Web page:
3. The Total Amount of Assets Insured

Lastly, the total cost of your premium will also be calculated based on the total “sum insured”. This is the total value of the assets you would like to insure.

For instance, if your building cost is RM500,000, and your machinery and stock in hand has a RM500,000 value, a 0.01% fire rate will cost RM1,000,000 x 0.01% = RM100 (before tax). 

The Basics of Legal Fire Safety Requirements

The most elementary fire safety protection is the need for fire extinguishers. Fire extinguishers come in different shapes and sizes but the most important factor is the Fire Rating of these extinguishers. The Fire Rating is the extinguishing power tested by SIRIM on multiple materials over a specific time.

To calculate the number of fire extinguishers that are needed for your premises, take the area of your business premises (in square meters) and multiply it by the value of 0.065. That will derive the Fire Rating needed for your premises.

For example, if your premise is 900 square meters, multiply that with 0.065, your Fire Rating will be 58.5. The most common fire extinguisher (The 9kg ABC Dry Powder Fire Extinguisher) has a Fire Rating of 27.

To calculate the number of fire extinguishers needed, take the Fire Rating (58.5) and divide it by 27. This will give you 2.1677 (rounding down to 2).
This means your premise will need a minimum of 2 units of the 9KG ABC Dry Powder Fire Extinguisher.

While the calculations provide the minimum needed to comply with the law., the rule of thumb suggested by the BOMBA- is 2 units of 9kg ABC Dry Powder extinguisher for every 1,000 square feet. 

When do you need more than fire extinguishers? 

As mentioned, fire extinguishers are the most fundamental tool required in fire safety. After a certain threshold, your premise will need more than extinguishers and will need to have a Fire Certificate. Fire Certificate Malaysia is a certificate issued to premises that are classified as designated premises. All designated premises must have a Fire Certificate issued by the Malaysian Fire and Rescue Department. The designated premise categories are:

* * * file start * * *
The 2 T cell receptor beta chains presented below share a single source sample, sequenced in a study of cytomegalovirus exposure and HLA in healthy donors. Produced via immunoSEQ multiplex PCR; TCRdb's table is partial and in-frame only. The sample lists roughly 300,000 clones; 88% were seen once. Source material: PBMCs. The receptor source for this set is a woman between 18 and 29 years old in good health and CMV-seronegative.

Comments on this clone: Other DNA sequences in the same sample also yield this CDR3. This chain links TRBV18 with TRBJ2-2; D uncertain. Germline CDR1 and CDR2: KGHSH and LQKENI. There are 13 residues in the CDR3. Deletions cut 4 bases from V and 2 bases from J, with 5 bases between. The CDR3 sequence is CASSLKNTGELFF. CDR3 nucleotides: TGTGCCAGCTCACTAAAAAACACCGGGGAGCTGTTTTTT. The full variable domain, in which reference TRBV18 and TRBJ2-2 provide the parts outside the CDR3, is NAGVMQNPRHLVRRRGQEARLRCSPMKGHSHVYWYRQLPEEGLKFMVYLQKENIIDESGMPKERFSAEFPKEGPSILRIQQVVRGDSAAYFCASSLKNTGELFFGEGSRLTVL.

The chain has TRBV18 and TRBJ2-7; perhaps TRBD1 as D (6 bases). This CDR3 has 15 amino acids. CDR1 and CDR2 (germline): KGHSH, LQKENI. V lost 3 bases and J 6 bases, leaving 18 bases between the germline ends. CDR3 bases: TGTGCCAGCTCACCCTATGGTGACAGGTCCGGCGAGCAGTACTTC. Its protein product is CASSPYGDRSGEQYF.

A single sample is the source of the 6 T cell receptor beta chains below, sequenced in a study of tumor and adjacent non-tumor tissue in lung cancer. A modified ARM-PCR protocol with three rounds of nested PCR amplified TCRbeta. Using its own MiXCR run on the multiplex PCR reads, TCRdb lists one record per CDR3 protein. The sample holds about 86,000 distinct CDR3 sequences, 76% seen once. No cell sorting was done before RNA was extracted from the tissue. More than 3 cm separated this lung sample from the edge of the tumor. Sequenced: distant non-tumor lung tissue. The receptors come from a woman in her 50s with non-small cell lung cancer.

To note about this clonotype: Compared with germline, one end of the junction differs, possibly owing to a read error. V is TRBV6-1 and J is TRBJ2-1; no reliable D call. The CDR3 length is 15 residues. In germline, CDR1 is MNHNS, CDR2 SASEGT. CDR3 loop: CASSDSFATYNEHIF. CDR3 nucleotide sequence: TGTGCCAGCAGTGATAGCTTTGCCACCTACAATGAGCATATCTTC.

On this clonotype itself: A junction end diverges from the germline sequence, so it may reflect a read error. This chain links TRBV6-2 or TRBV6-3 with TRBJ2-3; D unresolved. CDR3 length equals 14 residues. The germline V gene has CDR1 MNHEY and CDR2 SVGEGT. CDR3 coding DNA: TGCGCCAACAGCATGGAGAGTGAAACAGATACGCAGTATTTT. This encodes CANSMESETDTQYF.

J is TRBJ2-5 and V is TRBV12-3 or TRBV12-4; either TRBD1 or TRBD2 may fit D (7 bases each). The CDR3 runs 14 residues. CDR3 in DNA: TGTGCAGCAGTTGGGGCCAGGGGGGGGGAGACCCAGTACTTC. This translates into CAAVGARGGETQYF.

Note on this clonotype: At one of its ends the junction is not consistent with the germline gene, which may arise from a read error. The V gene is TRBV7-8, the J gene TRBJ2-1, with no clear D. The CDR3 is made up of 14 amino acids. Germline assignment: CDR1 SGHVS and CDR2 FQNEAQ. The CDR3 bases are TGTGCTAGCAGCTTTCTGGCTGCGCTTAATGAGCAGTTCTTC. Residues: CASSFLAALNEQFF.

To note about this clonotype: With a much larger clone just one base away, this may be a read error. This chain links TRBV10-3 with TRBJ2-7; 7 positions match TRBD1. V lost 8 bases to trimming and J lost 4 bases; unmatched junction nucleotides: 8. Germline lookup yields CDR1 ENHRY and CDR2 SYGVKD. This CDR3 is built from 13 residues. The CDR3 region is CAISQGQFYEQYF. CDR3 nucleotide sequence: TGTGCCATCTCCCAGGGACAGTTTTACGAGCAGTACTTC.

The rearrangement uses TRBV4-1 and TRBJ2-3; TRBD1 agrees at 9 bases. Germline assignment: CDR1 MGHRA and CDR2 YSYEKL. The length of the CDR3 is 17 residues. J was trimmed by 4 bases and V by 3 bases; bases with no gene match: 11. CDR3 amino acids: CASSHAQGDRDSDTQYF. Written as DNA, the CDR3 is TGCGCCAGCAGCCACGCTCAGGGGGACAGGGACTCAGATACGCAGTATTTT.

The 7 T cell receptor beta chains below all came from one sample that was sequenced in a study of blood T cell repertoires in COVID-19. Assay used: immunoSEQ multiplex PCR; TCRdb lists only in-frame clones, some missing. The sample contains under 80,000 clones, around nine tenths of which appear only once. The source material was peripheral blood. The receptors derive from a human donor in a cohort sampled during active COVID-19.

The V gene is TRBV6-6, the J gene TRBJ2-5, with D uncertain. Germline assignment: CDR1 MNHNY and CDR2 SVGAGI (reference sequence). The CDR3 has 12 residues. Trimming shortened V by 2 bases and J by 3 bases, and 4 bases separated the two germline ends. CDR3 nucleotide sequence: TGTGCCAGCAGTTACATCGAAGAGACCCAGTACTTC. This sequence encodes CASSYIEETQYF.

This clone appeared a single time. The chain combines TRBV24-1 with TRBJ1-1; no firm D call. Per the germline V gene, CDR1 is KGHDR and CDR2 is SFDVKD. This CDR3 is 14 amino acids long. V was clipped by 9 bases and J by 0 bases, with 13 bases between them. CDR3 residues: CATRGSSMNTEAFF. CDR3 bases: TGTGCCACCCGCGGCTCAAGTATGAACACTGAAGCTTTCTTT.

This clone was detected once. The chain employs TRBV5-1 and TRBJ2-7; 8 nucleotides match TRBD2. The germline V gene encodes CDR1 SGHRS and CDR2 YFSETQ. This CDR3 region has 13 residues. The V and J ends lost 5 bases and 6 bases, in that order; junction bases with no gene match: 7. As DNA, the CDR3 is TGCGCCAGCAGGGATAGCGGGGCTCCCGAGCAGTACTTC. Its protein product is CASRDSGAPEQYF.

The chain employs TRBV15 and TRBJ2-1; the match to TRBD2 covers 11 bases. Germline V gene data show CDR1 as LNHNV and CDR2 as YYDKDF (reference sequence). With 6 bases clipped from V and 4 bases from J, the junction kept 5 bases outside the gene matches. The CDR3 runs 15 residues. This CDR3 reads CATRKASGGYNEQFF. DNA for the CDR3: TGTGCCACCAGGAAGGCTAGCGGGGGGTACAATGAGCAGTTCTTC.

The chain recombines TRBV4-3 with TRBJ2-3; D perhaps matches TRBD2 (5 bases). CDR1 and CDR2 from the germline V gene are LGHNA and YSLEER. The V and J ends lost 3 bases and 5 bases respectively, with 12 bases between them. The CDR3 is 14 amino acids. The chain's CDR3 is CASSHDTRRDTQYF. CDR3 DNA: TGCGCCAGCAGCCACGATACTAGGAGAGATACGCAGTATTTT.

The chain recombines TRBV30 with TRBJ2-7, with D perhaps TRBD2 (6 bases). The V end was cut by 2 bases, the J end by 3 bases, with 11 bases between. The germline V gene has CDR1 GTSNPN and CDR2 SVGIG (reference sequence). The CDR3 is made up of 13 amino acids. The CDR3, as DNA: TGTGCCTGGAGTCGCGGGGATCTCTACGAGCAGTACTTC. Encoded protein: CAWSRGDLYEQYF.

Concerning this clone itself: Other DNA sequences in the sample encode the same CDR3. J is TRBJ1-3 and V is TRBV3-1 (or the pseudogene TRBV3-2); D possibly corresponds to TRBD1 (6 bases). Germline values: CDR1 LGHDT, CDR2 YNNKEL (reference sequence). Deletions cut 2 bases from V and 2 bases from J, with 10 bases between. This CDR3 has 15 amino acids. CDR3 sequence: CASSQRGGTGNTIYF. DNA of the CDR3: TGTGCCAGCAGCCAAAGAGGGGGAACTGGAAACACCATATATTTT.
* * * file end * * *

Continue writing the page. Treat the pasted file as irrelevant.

New premises must apply for a Fire Certificate upon obtaining a Certificate of Fitness (CF), Temporary Certificate of Fitness (TCF) or Certificate of Completion and Compliance (CCC).

An application can be made at the State Headquarters of Jabatan Bomba dan Penyelamat Malaysia (JBPM) or Fire Zone Office,

Applicants must apply by submitting Form I and provide the following information: –

1. Copy of CCC or CFO
2. Building Plan (which has been approved by JBPM during CCC / CFO production)
3. Latest property ownership letter
4. Land ownership
5. Copy of door tax
6. Business license

A date will be determined by the Jabatan Bomba dan Penyelamat Malaysia (JBPM) to the applicant to examine the premises. If all Fire Safety Installation systems are in good condition and are satisfactory, the certificates will be issued within 5 days from the date the payment is made.

The period of validity of a Fire Certificate Malaysia for premises is twelve (12) months.

All designated premises will also need to be connected electronically or by telephone to the nearest Fire Station by switched switchboards to provide an immediate automatic alarm in case of emergency.

To learn more about fire insurance and how it applies to your business, visit our insurance partner, Anthola Group's  website. For any fire  safety matters, please leave us an enquiry or call us to speak with one of our consultants.

Leave a comment

Please note, comments must be approved before they are published